Inverted perovskite PV cell with silver thiocyanate HTL hits 16.66% efficiency


Researchers from the Central Metallurgical Research and Development Institute (CMRDI) in Egypt have fabricate an inverted perovskite solar cell with a new type of hole transport layer (HTM) based on silver thiocyanate (AgSCN). The scientists aim to replace commonly used hole transport materials like PEDOT:PSS and copper thiocyanate (CuSCN) with AgSCN.

“CuSCN's advantages lie in the fact that it can serve as both a hole transport layer and a source of Cu doping, while AgSCN, with its greater resistivity, may serve just as a source of Ag doping with a slower diffusion rate,” the scientists explained, noting that AsSCN is also better at transferring charges between HTL and perovskite layer compared to PEDOT:PSS.

The group built the cell with an indium tin oxide (ITO) substrate, an electron transport layer (ETL) based on AgSCN, an absorber based on a type of lead-halide perovskite known as methylammonium lead iodide (MAPbI3), a phenyl-C61-butyric acid methyl ester (PCBM) layer, a bathocuproine (BCP) buffer layer, and a silver (Ag) metal contact.

The academics deposited the AgSCN thin film in a dry glove box with relative humidity between 25% and 30% at least 30 minutes before the deposition of the perovskite layer started. They then deposited the perovskite layer on the active layer on the HTL via spin coating at 4,000 rpm for 30 seconds. The performance of the solar cell was compared to a reference device constructed with an HTM relying on PEDOT:PSS.

The AgSCN-based device achieved a power conversion efficiency of 16.66%, an open-circuit voltage of 1.14 mV, a short-circuit current of 19.0 mA/cm2, and a fill factor of 77.1%. The PEDOT:PSS cell reached an efficiency of 15.11%, an open-circuit voltage of 1.04 V, a short-circuit current of 18.17 mA/cm2, and a fill factor of 80.37%.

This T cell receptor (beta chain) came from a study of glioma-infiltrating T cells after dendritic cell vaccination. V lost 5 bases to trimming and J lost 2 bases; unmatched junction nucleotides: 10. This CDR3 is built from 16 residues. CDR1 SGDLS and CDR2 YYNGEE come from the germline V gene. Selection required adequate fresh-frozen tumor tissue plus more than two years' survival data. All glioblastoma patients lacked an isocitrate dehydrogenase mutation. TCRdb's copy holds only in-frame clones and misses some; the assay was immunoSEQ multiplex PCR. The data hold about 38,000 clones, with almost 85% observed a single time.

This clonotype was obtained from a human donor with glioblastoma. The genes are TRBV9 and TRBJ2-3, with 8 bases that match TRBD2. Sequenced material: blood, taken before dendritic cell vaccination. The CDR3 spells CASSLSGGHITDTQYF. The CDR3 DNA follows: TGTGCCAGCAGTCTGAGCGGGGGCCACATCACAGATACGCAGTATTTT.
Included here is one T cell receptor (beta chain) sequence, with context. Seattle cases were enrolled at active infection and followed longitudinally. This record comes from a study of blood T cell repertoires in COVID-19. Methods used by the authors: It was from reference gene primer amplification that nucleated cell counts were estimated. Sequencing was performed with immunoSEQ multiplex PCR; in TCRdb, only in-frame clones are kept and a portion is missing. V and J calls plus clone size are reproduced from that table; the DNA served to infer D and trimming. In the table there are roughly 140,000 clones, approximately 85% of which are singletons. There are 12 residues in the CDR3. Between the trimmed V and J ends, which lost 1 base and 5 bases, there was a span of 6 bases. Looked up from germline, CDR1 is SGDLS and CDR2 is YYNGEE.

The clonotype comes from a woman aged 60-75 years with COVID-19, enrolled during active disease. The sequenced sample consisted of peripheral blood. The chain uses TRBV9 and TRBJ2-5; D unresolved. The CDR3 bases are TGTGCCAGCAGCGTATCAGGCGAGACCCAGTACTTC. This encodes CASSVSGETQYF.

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“The successfully achieved thin film of AgSCN made a better perovskite film with free pinholes and large grains, while the thin film of PEDOT:PSS made a similar quality perovskite film with pinholes discovered,” the group explained, noting that the AgSCN cell was also able to retain 80.9% of its initial efficiency after 500 hours in an atmosphere with 48% relative humidity.

“This low-temperature, low-cost AgSCN production method is seen as easy and scalable, which bodes well for commercializing perovskite-based flexible devices and photovoltaic technologies,” the researchers concluded. “In sum, AgSCN is a non-toxic, inexpensive rival that is simple to work with at low temperatures. It is a strong contender for creating tandem devices and high-efficiency p-i-n junction solar cells made of perovskites.”

They described the cell tech in “AgSCN as a new hole transporting material for inverted perovskite solar cells,” which was recently published in Scientific Reports.

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